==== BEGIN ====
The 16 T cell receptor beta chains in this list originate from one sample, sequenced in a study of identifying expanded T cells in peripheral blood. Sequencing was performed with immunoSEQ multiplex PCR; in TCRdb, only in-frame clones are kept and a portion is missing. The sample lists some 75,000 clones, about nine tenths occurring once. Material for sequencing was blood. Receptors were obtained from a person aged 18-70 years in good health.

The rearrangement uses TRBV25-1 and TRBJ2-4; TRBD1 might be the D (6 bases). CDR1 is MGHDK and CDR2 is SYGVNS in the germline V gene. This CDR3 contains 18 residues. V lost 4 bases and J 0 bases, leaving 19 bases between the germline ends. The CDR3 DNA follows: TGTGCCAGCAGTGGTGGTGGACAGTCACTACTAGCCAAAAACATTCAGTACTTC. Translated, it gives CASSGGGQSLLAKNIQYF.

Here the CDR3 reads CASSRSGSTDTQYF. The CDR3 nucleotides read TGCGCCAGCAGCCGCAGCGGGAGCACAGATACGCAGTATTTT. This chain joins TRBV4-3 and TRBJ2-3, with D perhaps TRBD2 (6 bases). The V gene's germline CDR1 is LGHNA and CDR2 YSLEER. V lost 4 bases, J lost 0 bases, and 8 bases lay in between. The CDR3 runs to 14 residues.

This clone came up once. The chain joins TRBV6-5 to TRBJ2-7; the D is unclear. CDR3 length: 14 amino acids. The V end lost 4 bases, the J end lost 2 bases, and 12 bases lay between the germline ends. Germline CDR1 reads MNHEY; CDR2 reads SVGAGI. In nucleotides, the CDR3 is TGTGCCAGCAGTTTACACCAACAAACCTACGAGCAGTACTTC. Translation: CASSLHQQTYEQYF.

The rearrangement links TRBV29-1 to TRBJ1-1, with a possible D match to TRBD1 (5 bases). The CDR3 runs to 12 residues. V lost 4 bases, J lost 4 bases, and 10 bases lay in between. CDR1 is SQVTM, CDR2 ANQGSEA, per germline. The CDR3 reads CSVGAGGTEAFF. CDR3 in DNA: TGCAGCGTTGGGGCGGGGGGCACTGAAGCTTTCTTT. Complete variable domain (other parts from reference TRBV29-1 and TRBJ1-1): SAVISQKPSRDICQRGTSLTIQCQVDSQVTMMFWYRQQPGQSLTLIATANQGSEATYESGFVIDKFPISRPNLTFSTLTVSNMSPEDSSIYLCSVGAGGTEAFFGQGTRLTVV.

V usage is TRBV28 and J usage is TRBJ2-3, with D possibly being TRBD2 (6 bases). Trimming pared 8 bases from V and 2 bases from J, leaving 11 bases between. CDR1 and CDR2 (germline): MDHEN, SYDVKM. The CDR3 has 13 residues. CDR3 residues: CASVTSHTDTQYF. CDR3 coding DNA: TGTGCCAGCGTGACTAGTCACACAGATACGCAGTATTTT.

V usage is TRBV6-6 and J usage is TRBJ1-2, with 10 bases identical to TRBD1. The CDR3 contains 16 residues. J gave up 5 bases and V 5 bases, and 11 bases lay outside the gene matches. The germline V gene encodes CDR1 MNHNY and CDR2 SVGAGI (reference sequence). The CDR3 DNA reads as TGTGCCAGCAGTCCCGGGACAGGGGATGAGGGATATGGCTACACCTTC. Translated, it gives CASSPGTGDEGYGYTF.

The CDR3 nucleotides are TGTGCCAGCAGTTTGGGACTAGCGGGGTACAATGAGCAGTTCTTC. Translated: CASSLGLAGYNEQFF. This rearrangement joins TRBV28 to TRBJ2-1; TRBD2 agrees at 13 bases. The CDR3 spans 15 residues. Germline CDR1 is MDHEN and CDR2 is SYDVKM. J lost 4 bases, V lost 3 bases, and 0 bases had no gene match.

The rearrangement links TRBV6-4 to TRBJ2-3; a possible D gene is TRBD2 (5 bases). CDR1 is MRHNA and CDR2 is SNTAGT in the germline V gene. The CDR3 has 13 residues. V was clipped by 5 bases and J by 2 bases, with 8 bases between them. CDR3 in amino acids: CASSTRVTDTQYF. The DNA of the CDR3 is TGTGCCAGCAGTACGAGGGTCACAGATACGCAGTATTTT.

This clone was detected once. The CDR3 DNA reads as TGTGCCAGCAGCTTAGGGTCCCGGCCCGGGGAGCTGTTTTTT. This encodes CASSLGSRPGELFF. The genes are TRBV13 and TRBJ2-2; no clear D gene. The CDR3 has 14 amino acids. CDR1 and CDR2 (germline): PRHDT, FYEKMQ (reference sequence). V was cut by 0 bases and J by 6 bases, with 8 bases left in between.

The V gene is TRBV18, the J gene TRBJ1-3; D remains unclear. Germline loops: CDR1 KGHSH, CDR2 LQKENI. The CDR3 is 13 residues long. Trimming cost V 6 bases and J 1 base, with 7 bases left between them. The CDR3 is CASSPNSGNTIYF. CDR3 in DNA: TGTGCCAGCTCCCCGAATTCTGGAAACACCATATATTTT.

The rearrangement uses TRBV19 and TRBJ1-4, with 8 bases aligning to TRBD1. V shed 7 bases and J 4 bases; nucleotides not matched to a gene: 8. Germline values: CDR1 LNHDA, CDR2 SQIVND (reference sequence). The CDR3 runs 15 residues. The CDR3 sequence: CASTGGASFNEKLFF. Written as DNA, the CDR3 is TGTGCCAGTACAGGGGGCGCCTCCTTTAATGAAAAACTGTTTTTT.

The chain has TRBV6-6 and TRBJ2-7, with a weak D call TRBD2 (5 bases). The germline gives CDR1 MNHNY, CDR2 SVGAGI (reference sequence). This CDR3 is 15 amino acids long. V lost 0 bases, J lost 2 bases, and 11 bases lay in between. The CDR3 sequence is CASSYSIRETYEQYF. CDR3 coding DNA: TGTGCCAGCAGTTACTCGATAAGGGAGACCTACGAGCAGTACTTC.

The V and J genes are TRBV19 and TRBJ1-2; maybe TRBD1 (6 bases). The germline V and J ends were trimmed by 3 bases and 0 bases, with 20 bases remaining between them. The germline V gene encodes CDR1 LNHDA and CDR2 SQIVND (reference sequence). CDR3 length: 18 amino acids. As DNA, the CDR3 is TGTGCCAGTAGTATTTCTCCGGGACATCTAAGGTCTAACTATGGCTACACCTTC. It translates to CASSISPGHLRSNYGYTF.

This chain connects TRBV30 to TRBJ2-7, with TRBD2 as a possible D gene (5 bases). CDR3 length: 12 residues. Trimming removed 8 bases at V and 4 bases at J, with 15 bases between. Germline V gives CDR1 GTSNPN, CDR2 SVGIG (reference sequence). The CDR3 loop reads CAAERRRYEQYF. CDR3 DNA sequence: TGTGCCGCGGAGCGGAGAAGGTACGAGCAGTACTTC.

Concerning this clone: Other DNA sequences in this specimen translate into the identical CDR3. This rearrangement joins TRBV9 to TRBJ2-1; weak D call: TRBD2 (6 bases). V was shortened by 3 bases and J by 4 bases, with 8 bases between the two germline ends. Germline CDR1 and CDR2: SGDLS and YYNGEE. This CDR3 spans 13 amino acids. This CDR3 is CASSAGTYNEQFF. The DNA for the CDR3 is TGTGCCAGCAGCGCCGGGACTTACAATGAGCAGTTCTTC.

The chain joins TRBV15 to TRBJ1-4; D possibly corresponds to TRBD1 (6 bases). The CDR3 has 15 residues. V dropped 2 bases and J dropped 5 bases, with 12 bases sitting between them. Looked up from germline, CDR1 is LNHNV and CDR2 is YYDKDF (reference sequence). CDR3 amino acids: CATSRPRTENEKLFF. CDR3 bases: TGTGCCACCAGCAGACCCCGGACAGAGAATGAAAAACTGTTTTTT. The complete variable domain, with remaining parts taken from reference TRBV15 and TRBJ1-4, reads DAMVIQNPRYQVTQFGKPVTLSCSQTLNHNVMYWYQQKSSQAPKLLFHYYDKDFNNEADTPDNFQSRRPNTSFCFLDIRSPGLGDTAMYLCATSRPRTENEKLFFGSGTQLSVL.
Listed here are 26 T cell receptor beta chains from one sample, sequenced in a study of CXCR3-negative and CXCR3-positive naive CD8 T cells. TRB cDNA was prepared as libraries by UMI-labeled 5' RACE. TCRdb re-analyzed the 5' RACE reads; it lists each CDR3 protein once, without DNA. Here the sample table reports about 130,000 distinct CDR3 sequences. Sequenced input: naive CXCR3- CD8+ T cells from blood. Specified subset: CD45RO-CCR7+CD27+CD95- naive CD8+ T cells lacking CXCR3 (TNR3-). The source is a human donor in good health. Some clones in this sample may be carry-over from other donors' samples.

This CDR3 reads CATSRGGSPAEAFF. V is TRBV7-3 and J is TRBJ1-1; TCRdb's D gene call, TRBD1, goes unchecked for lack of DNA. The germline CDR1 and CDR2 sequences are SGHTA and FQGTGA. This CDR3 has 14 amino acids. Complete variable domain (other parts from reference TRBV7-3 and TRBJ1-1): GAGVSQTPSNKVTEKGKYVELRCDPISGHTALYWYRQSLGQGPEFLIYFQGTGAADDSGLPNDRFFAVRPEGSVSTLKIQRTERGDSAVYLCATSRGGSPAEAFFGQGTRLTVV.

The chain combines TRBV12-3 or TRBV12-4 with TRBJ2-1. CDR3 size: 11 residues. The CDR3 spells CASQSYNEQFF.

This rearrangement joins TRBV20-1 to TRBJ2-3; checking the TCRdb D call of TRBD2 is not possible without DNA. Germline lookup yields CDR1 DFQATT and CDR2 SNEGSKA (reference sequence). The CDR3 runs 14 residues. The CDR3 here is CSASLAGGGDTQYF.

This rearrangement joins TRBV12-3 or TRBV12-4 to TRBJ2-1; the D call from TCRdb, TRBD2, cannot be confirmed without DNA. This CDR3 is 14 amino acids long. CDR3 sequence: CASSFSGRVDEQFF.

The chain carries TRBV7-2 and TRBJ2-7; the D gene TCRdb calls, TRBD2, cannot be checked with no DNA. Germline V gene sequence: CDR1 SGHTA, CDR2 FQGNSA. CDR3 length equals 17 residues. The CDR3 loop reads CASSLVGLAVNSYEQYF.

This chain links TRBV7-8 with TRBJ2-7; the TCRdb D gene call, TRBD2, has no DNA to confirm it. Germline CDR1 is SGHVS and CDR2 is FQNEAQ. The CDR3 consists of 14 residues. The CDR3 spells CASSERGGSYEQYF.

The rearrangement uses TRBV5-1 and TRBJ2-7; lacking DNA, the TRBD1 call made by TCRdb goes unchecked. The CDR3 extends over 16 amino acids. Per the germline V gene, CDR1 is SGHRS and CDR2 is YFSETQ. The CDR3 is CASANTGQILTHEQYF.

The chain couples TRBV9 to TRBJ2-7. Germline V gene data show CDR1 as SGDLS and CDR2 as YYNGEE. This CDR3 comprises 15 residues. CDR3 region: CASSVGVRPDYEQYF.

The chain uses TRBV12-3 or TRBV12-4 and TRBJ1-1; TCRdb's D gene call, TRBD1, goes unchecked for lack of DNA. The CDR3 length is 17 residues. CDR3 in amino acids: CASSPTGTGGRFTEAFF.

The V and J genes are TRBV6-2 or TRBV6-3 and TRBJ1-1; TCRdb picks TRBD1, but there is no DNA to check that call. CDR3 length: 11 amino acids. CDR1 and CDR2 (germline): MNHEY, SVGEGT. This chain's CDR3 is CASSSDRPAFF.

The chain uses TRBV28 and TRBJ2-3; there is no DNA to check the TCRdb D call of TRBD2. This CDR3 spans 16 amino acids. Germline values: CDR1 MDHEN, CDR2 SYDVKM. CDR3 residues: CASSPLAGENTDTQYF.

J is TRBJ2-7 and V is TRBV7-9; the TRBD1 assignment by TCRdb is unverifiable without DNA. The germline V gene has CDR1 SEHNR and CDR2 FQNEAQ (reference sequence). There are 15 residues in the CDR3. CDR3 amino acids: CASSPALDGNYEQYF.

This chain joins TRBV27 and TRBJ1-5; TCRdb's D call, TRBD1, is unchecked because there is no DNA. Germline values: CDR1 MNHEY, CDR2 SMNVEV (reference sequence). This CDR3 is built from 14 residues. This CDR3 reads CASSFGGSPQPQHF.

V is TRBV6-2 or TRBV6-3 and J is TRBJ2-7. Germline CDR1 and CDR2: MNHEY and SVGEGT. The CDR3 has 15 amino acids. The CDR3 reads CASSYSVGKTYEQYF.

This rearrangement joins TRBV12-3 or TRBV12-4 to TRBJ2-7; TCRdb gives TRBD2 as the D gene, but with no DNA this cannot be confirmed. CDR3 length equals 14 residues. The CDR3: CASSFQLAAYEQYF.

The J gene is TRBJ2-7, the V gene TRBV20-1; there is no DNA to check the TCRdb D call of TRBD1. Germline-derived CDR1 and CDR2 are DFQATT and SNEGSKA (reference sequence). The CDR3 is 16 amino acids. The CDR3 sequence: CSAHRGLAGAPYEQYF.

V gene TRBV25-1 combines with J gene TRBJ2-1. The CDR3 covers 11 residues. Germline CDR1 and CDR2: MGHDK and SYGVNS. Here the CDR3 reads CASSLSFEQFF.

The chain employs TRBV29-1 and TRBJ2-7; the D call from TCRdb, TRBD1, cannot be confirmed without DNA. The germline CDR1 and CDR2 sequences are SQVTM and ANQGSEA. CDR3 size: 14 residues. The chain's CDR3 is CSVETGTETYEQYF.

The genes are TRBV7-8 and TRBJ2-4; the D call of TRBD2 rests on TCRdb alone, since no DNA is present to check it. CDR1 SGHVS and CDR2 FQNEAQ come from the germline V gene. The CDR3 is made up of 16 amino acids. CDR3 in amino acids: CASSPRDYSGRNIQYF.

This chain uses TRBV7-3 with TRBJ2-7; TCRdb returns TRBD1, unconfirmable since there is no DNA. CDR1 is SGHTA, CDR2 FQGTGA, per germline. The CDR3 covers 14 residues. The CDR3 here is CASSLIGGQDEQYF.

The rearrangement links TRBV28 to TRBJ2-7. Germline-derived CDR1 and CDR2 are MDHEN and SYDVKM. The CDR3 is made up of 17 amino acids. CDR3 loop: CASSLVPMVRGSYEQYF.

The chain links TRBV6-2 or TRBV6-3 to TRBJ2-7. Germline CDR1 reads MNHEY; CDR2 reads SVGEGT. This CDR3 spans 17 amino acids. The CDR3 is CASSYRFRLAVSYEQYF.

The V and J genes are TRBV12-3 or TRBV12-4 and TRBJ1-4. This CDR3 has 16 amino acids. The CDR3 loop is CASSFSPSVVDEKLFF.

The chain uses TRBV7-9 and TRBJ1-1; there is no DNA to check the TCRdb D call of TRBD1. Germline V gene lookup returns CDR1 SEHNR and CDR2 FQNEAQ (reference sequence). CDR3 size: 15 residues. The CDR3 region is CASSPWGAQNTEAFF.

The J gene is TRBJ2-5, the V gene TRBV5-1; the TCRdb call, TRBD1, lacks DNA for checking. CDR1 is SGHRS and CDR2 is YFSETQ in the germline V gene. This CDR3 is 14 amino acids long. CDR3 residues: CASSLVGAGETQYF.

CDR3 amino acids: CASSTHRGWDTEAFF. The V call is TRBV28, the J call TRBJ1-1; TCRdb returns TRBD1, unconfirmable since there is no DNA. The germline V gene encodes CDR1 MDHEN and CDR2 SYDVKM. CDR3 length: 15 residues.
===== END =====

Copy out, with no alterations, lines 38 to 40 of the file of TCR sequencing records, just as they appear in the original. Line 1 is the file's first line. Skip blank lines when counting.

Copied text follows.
This chain uses TRBV7-3 with TRBJ2-7; TCRdb returns TRBD1, unconfirmable since there is no DNA. CDR1 is SGHTA, CDR2 FQGTGA, per germline. The CDR3 covers 14 residues. The CDR3 here is CASSLIGGQDEQYF.

The rearrangement links TRBV28 to TRBJ2-7. Germline-derived CDR1 and CDR2 are MDHEN and SYDVKM. The CDR3 is made up of 17 amino acids. CDR3 loop: CASSLVPMVRGSYEQYF.

The chain links TRBV6-2 or TRBV6-3 to TRBJ2-7. Germline CDR1 reads MNHEY; CDR2 reads SVGEGT. This CDR3 spans 17 amino acids. The CDR3 is CASSYRFRLAVSYEQYF.